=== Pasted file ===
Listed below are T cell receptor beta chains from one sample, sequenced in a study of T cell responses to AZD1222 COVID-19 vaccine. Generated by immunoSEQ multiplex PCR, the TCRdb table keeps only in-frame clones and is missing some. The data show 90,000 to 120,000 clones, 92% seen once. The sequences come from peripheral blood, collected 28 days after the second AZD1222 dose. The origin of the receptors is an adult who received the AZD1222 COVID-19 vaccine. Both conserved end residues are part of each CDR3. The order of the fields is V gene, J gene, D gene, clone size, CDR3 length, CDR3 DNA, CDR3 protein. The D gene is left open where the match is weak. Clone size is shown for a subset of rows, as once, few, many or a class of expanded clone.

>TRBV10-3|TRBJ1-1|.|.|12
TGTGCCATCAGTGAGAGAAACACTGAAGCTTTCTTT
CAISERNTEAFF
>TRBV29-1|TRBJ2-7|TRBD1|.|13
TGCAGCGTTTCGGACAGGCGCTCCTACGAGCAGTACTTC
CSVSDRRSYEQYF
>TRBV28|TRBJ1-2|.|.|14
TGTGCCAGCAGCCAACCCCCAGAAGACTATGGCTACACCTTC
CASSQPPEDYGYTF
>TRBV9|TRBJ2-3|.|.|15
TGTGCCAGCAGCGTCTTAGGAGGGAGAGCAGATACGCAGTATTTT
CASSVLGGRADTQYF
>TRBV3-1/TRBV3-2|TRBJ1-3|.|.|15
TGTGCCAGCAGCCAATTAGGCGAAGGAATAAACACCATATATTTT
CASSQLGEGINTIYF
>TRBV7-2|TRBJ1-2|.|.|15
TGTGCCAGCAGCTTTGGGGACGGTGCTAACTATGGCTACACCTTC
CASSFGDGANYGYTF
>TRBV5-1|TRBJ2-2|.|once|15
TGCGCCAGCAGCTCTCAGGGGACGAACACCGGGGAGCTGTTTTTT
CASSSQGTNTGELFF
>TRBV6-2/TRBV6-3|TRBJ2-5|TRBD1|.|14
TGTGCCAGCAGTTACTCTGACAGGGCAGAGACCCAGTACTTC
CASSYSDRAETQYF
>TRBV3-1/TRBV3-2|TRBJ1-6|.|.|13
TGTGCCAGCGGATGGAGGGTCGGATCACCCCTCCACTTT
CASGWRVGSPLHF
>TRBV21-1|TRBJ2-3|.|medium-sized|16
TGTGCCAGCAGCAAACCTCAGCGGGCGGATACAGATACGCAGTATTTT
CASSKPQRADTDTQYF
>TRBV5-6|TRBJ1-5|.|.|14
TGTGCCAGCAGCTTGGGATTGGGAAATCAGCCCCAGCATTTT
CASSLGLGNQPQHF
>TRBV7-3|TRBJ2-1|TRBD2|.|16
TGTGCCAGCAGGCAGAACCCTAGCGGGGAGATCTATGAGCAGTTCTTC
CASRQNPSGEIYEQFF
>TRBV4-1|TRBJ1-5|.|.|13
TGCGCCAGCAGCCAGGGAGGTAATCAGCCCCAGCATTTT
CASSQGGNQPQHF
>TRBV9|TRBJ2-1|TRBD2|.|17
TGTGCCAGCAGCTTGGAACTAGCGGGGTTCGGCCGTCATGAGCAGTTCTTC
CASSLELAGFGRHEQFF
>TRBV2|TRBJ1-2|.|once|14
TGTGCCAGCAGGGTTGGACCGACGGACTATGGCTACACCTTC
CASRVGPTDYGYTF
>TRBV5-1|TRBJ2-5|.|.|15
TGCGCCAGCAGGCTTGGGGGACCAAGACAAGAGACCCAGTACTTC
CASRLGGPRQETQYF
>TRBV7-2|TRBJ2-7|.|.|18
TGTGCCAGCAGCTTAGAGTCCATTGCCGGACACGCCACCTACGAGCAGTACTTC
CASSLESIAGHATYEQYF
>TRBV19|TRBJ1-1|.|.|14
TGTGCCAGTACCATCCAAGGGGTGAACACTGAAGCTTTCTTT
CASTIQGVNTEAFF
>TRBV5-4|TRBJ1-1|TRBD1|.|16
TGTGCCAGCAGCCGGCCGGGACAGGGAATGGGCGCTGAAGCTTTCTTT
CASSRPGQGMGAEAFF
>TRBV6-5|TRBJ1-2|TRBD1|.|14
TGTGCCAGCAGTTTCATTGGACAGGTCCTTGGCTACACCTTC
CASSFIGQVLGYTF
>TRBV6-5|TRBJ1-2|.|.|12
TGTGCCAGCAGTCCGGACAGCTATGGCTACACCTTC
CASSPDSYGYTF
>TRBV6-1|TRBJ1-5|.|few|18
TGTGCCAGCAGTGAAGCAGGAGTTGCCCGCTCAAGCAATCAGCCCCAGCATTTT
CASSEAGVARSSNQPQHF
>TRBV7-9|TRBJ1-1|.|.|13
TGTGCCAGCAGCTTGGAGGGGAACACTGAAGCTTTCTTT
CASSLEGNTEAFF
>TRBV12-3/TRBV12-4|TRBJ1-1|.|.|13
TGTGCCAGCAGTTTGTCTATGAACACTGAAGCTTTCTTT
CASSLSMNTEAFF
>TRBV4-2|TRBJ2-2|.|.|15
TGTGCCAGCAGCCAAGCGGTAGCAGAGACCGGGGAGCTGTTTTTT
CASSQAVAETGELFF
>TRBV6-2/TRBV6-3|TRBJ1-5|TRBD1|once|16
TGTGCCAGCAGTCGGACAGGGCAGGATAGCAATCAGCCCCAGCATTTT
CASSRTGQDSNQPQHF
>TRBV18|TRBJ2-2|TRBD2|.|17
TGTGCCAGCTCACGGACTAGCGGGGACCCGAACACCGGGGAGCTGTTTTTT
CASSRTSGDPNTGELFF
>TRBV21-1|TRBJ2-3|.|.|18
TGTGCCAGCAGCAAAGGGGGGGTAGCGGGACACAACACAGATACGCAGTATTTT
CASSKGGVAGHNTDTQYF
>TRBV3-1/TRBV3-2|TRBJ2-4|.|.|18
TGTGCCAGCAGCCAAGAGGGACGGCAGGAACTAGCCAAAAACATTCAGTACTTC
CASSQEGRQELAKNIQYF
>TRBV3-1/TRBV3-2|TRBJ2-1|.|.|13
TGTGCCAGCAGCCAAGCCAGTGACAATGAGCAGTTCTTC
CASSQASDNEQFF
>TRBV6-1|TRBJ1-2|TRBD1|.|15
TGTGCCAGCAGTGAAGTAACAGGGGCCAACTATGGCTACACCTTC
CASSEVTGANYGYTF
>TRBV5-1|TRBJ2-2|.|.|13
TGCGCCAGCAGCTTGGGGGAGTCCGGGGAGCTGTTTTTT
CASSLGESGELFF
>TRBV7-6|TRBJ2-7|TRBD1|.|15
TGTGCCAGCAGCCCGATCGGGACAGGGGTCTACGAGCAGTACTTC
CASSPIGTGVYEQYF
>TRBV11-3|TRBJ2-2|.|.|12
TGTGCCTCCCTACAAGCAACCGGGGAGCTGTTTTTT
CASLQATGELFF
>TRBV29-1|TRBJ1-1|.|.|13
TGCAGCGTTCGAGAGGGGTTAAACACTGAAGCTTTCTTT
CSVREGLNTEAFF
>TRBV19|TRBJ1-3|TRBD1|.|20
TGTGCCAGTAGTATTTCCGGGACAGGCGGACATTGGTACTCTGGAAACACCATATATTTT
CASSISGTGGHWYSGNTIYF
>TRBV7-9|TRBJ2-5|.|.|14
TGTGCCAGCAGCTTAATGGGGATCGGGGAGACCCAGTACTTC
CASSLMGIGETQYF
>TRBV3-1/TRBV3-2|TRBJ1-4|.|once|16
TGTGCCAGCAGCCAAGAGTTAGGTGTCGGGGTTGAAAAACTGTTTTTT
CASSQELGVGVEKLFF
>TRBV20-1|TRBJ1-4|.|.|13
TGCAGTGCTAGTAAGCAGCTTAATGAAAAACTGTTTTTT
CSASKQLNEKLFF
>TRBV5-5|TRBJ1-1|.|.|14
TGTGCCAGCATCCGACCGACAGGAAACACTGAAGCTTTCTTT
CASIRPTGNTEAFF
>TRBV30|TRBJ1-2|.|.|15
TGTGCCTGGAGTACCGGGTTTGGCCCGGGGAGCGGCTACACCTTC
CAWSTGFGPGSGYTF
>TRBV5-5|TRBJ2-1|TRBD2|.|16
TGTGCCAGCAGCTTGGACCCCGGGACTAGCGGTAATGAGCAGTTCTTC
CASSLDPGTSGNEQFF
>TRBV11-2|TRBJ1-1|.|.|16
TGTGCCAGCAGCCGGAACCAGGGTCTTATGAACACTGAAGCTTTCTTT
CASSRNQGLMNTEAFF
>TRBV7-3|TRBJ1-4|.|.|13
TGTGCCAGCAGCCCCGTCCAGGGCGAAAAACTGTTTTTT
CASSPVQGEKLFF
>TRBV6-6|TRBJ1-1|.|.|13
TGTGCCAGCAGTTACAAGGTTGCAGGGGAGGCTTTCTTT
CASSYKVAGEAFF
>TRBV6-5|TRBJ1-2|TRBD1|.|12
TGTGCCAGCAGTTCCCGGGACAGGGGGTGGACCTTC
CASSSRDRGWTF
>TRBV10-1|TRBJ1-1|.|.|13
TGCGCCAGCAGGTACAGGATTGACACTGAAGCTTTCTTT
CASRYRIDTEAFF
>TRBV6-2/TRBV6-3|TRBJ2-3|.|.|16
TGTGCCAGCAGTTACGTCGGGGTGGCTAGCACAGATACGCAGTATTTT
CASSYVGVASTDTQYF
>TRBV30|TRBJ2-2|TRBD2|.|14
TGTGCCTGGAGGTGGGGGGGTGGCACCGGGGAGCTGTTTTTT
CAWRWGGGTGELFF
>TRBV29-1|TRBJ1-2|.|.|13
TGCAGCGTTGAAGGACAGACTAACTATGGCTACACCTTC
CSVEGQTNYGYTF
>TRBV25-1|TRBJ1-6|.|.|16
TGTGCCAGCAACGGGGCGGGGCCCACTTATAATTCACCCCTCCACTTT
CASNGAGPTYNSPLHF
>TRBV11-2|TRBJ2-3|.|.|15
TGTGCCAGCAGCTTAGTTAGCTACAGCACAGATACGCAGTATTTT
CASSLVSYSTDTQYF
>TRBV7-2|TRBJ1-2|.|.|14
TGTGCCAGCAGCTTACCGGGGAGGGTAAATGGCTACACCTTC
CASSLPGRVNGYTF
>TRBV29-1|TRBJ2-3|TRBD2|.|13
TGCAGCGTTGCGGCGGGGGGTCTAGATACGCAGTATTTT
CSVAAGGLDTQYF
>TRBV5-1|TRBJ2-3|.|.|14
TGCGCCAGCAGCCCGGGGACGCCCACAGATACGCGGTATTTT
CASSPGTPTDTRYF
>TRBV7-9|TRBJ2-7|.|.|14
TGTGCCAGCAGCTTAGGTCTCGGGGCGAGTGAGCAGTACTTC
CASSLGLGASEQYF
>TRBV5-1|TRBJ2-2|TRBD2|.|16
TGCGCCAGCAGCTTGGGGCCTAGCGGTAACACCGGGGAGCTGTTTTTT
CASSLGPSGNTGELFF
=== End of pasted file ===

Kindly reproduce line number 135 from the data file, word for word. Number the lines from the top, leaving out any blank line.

TGTGCCAGCAGTTACAAGGTTGCAGGGGAGGCTTTCTTT